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CLOSE THIS BOOKApplication of Biomass Energy Technologies (HABITAT, 1993, 168 p.)

Application of Biomass Energy Technologies (HABITAT, 1993, 168 p.)


A. Introduction

Alcohols can be used as a liquid fuel in internal combustion engines either on their own or blended with petroleum. Therefore, they have the potential to change and/or enhance the supply and use of fuel (especially for transport) in many parts of the world. There are many widely-available raw materials from which alcohol can be made, using already improved and demonstrated existing technologies. Alcohols have favourable combustion characteristics, namely clean burning and high octane-rated performance. Internal combustion engines optimized for operation on alcohol fuels are 20 per cent more energy-efficient than when operated on gasoline (Johansson et al, 1992), and an engine designed specifically to run on ethanol can be 30 per cent more efficient (EPA, 1990). Furthermore, there are numerous environmental advantages, particularly with regard to lead, CO2, SO2, particulates, hydrocarbons and CO emissions.

Global interest in ethanol fuels has increased considerably over the last decade despite the fall in oil prices after 1981. In developing countries interest in alcohol fuels has been mainly due to low sugar prices in the international market, and also for strategic reasons. In the industrialized countries, a major reason is increasing environmental concern, and also the possibility of solving some wider socio-economic problems, such as agricultural land use and food surpluses. As the value of bioethanol is increasingly being recognized, more and more policies to support development and implementation of ethanol as a fuel are being introduced. A number of countries have pioneered both large-scale and small-scale ethanol fuel programmes. In the United States, the current fuel ethanol production capacity is over 4.6 billion litres and there are plans to increase this capacity by more than 2.3 billion litres. Worldwide, fermentation capacity for fuel ethanol has increased eight-fold since 1977 to about 20 billion litres per year in 1989 (Rosillo-Calle, 1990).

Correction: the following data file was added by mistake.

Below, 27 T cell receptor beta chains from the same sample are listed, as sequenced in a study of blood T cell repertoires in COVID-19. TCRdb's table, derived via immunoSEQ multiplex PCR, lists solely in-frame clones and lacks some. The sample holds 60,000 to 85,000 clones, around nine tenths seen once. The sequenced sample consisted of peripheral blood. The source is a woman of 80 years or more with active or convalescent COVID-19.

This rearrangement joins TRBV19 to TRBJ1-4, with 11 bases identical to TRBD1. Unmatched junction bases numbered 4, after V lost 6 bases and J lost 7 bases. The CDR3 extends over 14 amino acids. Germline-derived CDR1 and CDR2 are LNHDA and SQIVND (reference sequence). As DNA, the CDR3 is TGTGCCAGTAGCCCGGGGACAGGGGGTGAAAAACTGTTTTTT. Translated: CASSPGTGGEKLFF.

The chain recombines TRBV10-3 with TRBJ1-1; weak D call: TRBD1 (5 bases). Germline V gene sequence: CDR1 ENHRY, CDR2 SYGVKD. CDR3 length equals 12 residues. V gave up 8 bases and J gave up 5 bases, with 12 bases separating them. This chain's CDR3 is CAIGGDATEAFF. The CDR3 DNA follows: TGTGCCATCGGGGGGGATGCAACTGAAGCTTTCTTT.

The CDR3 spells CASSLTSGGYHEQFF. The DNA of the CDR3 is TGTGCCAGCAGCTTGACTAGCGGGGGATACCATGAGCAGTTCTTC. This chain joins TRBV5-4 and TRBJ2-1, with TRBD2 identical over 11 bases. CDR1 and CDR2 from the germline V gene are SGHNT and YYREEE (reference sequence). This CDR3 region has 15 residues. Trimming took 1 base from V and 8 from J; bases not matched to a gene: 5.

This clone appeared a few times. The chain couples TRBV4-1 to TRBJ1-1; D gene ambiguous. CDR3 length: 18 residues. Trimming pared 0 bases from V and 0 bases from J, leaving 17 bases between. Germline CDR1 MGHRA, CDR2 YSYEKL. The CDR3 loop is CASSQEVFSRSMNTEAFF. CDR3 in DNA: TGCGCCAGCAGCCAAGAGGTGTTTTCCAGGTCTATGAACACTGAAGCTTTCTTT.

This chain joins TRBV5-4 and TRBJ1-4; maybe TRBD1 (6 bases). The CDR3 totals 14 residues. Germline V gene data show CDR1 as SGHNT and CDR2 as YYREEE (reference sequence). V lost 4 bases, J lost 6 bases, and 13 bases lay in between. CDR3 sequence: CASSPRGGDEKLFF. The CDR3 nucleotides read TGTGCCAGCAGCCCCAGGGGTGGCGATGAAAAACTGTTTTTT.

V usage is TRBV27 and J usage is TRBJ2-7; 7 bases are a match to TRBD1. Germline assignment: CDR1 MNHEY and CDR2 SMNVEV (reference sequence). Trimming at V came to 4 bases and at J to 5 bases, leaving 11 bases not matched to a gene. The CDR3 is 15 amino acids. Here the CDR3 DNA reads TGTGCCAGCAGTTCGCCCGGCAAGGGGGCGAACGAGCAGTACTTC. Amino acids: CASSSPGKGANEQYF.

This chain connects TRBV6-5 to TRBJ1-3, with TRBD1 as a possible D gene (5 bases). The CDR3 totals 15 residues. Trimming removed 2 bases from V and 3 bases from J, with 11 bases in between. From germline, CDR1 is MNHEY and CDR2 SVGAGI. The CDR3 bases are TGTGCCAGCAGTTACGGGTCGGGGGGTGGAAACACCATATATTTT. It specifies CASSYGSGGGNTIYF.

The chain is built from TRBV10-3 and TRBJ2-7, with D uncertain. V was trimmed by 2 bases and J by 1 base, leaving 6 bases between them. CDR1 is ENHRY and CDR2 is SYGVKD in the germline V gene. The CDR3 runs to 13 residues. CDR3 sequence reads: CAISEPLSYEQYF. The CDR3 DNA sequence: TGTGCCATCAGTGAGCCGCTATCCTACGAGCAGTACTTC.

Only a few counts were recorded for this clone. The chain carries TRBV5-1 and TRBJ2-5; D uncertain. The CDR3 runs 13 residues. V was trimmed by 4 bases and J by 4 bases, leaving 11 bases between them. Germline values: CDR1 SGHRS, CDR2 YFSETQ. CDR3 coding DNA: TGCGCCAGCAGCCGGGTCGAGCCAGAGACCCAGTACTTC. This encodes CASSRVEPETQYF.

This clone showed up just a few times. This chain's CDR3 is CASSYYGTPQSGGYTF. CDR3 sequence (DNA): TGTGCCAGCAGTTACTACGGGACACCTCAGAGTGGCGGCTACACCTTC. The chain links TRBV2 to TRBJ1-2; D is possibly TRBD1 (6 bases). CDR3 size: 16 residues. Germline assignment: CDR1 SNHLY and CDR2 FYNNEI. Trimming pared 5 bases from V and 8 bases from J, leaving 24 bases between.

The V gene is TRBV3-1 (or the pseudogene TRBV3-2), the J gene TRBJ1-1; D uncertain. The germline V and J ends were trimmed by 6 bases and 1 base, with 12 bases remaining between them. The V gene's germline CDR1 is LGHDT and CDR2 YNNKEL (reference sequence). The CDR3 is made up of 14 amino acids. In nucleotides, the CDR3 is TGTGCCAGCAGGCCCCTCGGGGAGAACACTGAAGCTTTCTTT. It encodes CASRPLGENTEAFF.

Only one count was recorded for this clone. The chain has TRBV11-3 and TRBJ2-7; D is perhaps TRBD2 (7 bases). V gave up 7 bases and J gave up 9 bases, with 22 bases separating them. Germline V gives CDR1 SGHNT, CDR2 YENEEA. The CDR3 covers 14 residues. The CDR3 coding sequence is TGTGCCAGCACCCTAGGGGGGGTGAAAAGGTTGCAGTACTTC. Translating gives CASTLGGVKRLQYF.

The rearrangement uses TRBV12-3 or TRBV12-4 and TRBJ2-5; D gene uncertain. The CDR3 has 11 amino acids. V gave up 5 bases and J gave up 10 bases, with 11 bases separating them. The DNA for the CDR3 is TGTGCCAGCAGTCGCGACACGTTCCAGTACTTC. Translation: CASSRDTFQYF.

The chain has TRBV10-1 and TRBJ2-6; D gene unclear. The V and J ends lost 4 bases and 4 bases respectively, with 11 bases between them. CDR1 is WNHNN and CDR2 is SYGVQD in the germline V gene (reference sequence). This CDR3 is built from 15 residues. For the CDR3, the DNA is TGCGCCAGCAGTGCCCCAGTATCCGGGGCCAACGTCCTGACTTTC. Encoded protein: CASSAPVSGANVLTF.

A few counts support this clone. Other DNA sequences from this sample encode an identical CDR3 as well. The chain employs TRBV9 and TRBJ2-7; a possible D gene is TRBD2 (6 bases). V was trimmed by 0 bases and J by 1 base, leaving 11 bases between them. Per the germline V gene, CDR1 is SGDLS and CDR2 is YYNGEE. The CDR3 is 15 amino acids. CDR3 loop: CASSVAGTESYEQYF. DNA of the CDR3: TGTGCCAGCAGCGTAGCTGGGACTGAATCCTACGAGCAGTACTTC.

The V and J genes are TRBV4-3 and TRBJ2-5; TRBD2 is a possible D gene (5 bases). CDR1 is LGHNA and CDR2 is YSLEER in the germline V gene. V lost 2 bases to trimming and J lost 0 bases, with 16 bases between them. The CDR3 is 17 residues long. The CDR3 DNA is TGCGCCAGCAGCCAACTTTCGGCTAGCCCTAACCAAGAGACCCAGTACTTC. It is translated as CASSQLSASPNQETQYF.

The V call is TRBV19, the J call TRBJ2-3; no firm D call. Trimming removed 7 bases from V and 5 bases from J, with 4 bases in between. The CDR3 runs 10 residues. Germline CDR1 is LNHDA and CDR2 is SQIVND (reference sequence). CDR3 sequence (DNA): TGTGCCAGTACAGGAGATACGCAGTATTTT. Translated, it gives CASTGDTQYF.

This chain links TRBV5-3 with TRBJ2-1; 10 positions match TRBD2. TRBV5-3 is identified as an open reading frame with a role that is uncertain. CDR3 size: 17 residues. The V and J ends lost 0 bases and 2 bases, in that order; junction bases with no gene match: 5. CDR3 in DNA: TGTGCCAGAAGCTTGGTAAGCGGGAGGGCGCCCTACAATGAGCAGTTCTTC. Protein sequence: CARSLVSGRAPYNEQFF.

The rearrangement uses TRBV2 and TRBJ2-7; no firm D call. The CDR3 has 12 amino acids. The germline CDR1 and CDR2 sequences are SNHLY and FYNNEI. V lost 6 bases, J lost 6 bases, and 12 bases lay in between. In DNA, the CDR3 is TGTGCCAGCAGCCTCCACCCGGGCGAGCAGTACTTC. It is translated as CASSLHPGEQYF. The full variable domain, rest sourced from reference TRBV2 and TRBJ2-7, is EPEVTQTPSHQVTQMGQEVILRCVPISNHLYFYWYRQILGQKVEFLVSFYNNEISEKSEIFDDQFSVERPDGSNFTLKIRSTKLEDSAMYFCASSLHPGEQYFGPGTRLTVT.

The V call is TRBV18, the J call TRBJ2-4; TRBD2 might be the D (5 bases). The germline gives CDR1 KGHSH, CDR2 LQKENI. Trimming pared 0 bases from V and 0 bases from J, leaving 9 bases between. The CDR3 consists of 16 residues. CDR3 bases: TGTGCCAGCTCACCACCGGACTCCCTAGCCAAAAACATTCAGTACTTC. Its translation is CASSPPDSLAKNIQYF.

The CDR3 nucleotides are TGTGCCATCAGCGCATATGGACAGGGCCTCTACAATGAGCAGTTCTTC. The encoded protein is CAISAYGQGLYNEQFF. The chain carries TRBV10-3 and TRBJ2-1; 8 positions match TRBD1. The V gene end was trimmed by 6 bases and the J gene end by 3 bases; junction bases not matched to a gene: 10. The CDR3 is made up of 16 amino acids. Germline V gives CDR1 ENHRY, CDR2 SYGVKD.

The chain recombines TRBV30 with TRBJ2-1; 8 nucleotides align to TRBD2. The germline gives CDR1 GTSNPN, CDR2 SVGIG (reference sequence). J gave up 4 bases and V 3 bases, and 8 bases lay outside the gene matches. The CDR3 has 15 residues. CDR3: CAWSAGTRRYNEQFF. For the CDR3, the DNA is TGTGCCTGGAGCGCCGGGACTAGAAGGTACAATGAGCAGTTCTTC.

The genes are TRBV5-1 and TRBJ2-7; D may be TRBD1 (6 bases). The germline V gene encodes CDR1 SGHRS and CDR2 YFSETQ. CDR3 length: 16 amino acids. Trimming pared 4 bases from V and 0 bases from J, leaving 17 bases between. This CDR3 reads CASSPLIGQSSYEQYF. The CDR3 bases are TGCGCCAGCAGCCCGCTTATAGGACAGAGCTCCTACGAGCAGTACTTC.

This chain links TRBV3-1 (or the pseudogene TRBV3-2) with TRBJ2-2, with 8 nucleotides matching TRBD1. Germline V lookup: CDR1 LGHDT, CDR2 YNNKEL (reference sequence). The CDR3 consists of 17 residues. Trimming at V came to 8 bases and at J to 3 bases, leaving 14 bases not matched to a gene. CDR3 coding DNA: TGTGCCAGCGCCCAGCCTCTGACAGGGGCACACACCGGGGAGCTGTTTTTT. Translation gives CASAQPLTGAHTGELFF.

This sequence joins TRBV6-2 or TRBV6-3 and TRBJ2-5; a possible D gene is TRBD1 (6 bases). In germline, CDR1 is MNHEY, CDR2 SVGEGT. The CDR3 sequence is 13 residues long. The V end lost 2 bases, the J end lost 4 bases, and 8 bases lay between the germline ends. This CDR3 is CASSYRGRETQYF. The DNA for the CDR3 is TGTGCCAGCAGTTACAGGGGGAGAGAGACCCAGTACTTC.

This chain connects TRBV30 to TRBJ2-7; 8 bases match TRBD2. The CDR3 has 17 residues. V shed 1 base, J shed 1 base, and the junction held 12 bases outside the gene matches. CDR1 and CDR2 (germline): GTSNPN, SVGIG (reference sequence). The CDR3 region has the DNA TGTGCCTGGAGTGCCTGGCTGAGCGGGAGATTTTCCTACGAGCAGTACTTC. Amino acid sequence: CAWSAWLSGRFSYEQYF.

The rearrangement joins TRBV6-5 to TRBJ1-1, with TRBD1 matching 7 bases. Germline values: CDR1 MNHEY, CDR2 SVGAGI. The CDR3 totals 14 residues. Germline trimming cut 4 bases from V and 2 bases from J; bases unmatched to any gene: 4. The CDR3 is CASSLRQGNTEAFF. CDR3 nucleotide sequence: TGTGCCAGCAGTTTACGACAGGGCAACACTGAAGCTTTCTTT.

Latin America, dominated by Brazil, is the world's largest production region of bioethanol. Countries such as Brazil and Argentina already produce large amounts, and there are many other countries such as Bolivia, Costa Rica, Honduras and Paraguay, among others, which are seriously considering the bioethanol option (Rosillo-Calle, 1990). Alcohol fuels have also been aggressively pursued in a number of African countries currently producing sugar - Kenya, Malawi, South Africa and Zimbabwe. Others with great potential include Mauritius, Swaziland and Zambia. Some countries have modernized their sugar industry and have low production costs. Many of these countries are landlocked which means that it is not feasible to sell molasses as a by-product on the world market, while oil imports are also very expensive and subject to disruption. The major objectives of these programmes are: diversification of the sugarcane industry, displacement of energy imports and better resource use, and, indirectly, better environmental management. These conditions, combined with relatively low total demand for liquid transport fuels, make ethanol fuel attractive (Hall and Rosillo-Calle, 1991).